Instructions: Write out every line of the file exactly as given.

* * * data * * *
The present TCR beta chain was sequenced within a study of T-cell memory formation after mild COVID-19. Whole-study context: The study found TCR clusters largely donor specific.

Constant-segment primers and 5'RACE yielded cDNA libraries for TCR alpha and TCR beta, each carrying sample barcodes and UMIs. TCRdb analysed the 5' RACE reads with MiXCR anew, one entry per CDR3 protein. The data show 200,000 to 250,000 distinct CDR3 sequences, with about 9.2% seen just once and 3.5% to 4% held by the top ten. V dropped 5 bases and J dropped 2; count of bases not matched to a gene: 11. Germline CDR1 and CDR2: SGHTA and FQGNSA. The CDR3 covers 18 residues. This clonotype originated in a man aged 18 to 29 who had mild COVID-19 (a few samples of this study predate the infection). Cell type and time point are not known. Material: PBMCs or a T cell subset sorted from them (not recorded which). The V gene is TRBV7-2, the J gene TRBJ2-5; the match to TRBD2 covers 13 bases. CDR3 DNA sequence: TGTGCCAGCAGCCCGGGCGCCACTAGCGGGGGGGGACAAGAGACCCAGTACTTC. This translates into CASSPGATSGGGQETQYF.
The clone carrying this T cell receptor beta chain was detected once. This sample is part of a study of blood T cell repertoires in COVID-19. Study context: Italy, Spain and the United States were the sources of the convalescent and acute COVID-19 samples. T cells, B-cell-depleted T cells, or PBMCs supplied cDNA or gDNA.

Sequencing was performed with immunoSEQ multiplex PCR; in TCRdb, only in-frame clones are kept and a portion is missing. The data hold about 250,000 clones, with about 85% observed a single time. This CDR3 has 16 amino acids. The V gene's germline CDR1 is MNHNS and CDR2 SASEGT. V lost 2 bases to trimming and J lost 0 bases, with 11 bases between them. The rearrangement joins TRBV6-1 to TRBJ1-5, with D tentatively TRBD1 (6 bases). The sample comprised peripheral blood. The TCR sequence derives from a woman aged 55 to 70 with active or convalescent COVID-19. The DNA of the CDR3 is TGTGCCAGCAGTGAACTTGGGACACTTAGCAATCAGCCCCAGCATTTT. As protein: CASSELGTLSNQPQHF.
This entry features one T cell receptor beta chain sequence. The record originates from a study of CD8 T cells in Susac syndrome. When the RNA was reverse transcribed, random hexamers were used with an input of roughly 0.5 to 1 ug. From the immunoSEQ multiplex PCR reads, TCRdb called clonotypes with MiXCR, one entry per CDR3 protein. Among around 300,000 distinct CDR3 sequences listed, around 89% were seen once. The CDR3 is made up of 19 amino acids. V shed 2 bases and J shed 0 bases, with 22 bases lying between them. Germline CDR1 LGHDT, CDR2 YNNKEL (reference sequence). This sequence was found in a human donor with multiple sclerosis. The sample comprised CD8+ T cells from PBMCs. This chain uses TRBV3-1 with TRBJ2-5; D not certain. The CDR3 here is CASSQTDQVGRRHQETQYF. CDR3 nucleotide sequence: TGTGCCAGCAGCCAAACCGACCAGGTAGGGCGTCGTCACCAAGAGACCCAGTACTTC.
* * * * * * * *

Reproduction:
The present TCR beta chain was sequenced within a study of T-cell memory formation after mild COVID-19. Whole-study context: The study found TCR clusters largely donor specific.

Constant-segment primers and 5'RACE yielded cDNA libraries for TCR alpha and TCR beta, each carrying sample barcodes and UMIs. TCRdb analysed the 5' RACE reads with MiXCR anew, one entry per CDR3 protein. The data show 200,000 to 250,000 distinct CDR3 sequences, with about 9.2% seen just once and 3.5% to 4% held by the top ten. V dropped 5 bases and J dropped 2; count of bases not matched to a gene: 11. Germline CDR1 and CDR2: SGHTA and FQGNSA. The CDR3 covers 18 residues. This clonotype originated in a man aged 18 to 29 who had mild COVID-19 (a few samples of this study predate the infection). Cell type and time point are not known. Material: PBMCs or a T cell subset sorted from them (not recorded which). The V gene is TRBV7-2, the J gene TRBJ2-5; the match to TRBD2 covers 13 bases. CDR3 DNA sequence: TGTGCCAGCAGCCCGGGCGCCACTAGCGGGGGGGGACAAGAGACCCAGTACTTC. This translates into CASSPGATSGGGQETQYF.
The clone carrying this T cell receptor beta chain was detected once. This sample is part of a study of blood T cell repertoires in COVID-19. Study context: Italy, Spain and the United States were the sources of the convalescent and acute COVID-19 samples. T cells, B-cell-depleted T cells, or PBMCs supplied cDNA or gDNA.

Sequencing was performed with immunoSEQ multiplex PCR; in TCRdb, only in-frame clones are kept and a portion is missing. The data hold about 250,000 clones, with about 85% observed a single time. This CDR3 has 16 amino acids. The V gene's germline CDR1 is MNHNS and CDR2 SASEGT. V lost 2 bases to trimming and J lost 0 bases, with 11 bases between them. The rearrangement joins TRBV6-1 to TRBJ1-5, with D tentatively TRBD1 (6 bases). The sample comprised peripheral blood. The TCR sequence derives from a woman aged 55 to 70 with active or convalescent COVID-19. The DNA of the CDR3 is TGTGCCAGCAGTGAACTTGGGACACTTAGCAATCAGCCCCAGCATTTT. As protein: CASSELGTLSNQPQHF.
This entry features one T cell receptor beta chain sequence. The record originates from a study of CD8 T cells in Susac syndrome. When the RNA was reverse transcribed, random hexamers were used with an input of roughly 0.5 to 1 ug. From the immunoSEQ multiplex PCR reads, TCRdb called clonotypes with MiXCR, one entry per CDR3 protein. Among around 300,000 distinct CDR3 sequences listed, around 89% were seen once. The CDR3 is made up of 19 amino acids. V shed 2 bases and J shed 0 bases, with 22 bases lying between them. Germline CDR1 LGHDT, CDR2 YNNKEL (reference sequence). This sequence was found in a human donor with multiple sclerosis. The sample comprised CD8+ T cells from PBMCs. This chain uses TRBV3-1 with TRBJ2-5; D not certain. The CDR3 here is CASSQTDQVGRRHQETQYF. CDR3 nucleotide sequence: TGTGCCAGCAGCCAAACCGACCAGGTAGGGCGTCGTCACCAAGAGACCCAGTACTTC.